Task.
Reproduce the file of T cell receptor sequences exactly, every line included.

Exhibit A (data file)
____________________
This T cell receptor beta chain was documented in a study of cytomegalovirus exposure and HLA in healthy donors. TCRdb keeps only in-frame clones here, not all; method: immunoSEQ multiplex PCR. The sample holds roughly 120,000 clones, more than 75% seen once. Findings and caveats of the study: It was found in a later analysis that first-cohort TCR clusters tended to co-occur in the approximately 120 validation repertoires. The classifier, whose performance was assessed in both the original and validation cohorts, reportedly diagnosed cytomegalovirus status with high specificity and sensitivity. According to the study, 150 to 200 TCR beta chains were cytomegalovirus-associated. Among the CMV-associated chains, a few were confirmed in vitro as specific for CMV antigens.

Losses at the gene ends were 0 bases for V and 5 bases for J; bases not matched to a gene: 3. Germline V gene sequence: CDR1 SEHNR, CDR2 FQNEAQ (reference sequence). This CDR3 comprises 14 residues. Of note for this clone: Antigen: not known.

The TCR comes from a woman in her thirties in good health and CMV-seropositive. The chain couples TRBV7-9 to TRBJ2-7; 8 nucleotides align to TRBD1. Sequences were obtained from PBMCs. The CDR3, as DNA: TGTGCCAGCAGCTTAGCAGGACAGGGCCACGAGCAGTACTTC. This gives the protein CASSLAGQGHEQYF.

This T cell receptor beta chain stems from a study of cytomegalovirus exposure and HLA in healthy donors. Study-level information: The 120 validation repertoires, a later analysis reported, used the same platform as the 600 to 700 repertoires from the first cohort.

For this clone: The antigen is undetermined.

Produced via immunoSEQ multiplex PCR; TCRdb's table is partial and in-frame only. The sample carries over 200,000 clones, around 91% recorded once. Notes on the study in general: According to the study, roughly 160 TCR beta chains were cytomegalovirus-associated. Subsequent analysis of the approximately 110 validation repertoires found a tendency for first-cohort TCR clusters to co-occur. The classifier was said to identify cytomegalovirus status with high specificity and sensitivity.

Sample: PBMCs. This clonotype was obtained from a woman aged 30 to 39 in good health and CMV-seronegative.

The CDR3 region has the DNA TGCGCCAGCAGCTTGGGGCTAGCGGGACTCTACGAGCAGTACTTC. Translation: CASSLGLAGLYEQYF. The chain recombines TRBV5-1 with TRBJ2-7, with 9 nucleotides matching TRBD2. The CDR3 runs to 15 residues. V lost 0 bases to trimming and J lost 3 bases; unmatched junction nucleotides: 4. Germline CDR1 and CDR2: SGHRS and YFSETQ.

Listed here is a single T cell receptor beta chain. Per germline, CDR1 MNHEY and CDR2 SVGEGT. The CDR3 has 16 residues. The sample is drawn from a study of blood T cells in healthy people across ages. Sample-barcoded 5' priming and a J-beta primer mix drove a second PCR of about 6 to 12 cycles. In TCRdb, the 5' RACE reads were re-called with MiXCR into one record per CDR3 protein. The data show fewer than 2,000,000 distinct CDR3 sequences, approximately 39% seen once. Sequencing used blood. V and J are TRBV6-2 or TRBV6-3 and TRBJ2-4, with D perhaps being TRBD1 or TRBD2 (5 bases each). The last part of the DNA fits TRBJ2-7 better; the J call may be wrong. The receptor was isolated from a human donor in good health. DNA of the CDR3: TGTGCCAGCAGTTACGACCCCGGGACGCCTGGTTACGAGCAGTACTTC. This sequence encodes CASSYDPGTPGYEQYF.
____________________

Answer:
This T cell receptor beta chain was documented in a study of cytomegalovirus exposure and HLA in healthy donors. TCRdb keeps only in-frame clones here, not all; method: immunoSEQ multiplex PCR. The sample holds roughly 120,000 clones, more than 75% seen once. Findings and caveats of the study: It was found in a later analysis that first-cohort TCR clusters tended to co-occur in the approximately 120 validation repertoires. The classifier, whose performance was assessed in both the original and validation cohorts, reportedly diagnosed cytomegalovirus status with high specificity and sensitivity. According to the study, 150 to 200 TCR beta chains were cytomegalovirus-associated. Among the CMV-associated chains, a few were confirmed in vitro as specific for CMV antigens.

Losses at the gene ends were 0 bases for V and 5 bases for J; bases not matched to a gene: 3. Germline V gene sequence: CDR1 SEHNR, CDR2 FQNEAQ (reference sequence). This CDR3 comprises 14 residues. Of note for this clone: Antigen: not known.

The TCR comes from a woman in her thirties in good health and CMV-seropositive. The chain couples TRBV7-9 to TRBJ2-7; 8 nucleotides align to TRBD1. Sequences were obtained from PBMCs. The CDR3, as DNA: TGTGCCAGCAGCTTAGCAGGACAGGGCCACGAGCAGTACTTC. This gives the protein CASSLAGQGHEQYF.

This T cell receptor beta chain stems from a study of cytomegalovirus exposure and HLA in healthy donors. Study-level information: The 120 validation repertoires, a later analysis reported, used the same platform as the 600 to 700 repertoires from the first cohort.

For this clone: The antigen is undetermined.

Produced via immunoSEQ multiplex PCR; TCRdb's table is partial and in-frame only. The sample carries over 200,000 clones, around 91% recorded once. Notes on the study in general: According to the study, roughly 160 TCR beta chains were cytomegalovirus-associated. Subsequent analysis of the approximately 110 validation repertoires found a tendency for first-cohort TCR clusters to co-occur. The classifier was said to identify cytomegalovirus status with high specificity and sensitivity.

Sample: PBMCs. This clonotype was obtained from a woman aged 30 to 39 in good health and CMV-seronegative.

The CDR3 region has the DNA TGCGCCAGCAGCTTGGGGCTAGCGGGACTCTACGAGCAGTACTTC. Translation: CASSLGLAGLYEQYF. The chain recombines TRBV5-1 with TRBJ2-7, with 9 nucleotides matching TRBD2. The CDR3 runs to 15 residues. V lost 0 bases to trimming and J lost 3 bases; unmatched junction nucleotides: 4. Germline CDR1 and CDR2: SGHRS and YFSETQ.

Listed here is a single T cell receptor beta chain. Per germline, CDR1 MNHEY and CDR2 SVGEGT. The CDR3 has 16 residues. The sample is drawn from a study of blood T cells in healthy people across ages. Sample-barcoded 5' priming and a J-beta primer mix drove a second PCR of about 6 to 12 cycles. In TCRdb, the 5' RACE reads were re-called with MiXCR into one record per CDR3 protein. The data show fewer than 2,000,000 distinct CDR3 sequences, approximately 39% seen once. Sequencing used blood. V and J are TRBV6-2 or TRBV6-3 and TRBJ2-4, with D perhaps being TRBD1 or TRBD2 (5 bases each). The last part of the DNA fits TRBJ2-7 better; the J call may be wrong. The receptor was isolated from a human donor in good health. DNA of the CDR3: TGTGCCAGCAGTTACGACCCCGGGACGCCTGGTTACGAGCAGTACTTC. This sequence encodes CASSYDPGTPGYEQYF.